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Paediatric prescribing guidelines and tips

The well-organised practice should be aware of the many pitfalls of paediatric prescribing and should be familiar with all the resources available to help, says Dr Louise Wilson

The well-organised practice should be aware of the many pitfalls of paediatric prescribing and should be familiar with all the resources available to help, says Dr Louise Wilson

Set against the number of prescriptions GPs write each week ­ on average, between 250 and 350 items ­ medication errors occur infrequently.

However, such mistakes account for a quarter of settled claims against GP members of the Medical Defence Union, costing £12.5million over a five-year period. In addition, errors such as failing to monitor side-effects and drug interactions have the potential to cause real harm to patients, particularly if the patient is a young child.

In one hospital case reported in 2004, a baby suffered a cardiac arrest and died after being given 10 times the recommended amount of digoxin owing to a mistake with a decimal point. He was given 220µg when he should have received just 22. In fact, prescribing medication for children can present a number of problems for GPs because children are not 'mini-adults' in terms of dosages and drug handling ­ dosages must be tailored to each child, calculated by weight and age.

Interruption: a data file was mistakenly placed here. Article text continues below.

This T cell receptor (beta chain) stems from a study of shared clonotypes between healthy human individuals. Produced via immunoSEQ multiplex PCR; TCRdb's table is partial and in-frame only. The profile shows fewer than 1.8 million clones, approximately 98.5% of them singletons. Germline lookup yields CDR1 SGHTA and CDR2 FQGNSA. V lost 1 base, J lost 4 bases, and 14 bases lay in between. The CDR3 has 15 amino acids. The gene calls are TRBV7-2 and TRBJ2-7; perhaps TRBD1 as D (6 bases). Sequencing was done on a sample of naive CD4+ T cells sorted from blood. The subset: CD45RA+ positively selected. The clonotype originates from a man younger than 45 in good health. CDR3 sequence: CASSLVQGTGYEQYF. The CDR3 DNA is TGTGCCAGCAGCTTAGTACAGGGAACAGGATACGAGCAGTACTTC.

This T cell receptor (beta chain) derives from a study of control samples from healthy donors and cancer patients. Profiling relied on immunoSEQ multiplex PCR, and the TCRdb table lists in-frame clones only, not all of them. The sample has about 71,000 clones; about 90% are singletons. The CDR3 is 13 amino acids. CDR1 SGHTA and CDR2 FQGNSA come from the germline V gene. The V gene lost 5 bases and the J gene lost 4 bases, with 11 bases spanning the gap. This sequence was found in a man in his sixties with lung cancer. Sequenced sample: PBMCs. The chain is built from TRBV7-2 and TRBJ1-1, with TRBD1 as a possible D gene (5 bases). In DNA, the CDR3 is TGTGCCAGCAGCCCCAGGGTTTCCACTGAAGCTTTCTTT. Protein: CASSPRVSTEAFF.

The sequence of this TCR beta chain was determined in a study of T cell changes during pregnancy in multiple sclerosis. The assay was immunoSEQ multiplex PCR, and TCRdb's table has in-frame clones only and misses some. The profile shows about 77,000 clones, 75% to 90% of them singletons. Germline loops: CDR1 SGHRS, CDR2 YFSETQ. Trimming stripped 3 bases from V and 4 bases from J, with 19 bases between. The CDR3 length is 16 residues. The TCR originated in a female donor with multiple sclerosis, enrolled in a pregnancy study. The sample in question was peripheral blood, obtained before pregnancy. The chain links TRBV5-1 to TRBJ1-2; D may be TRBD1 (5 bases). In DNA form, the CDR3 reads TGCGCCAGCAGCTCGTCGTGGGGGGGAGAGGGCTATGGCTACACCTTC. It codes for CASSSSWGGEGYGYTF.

As we revealed in a column in Pulse last year, MDU figures show that 20 per cent of 399 cases alleging medication errors over a recent seven-year period involved children under 15. Common reasons for allegations of paediatric medication error made against GP members included adverse drug reactions, which accounted for 20 per cent of the notified cases, and the patient receiving the wrong dose or wrong drug, which accounted for 12 per cent.

Other reasons included delay in prescribing, the wrong preparation of drug being given, and parental consent not being obtained. The drugs involved included vaccines, antibiotics and analgesics.

Off-licence prescribing

Most drugs for everyday children's ailments are licensed for paediatric use but drugs developed for adults are not always tested for children. The use of medicines that have been licensed for adults but not children (off-licence) is often necessary in paediatric practice and this presents a further challenge to doctors.

In such cases, the GMC advises doctors to 'be satisfied that there is a sufficient evidence base and/or experience of using the medicine to demonstrate its efficacy. The manufacturer's information may be of limited help, in which case the necessary information must be sought from other sources.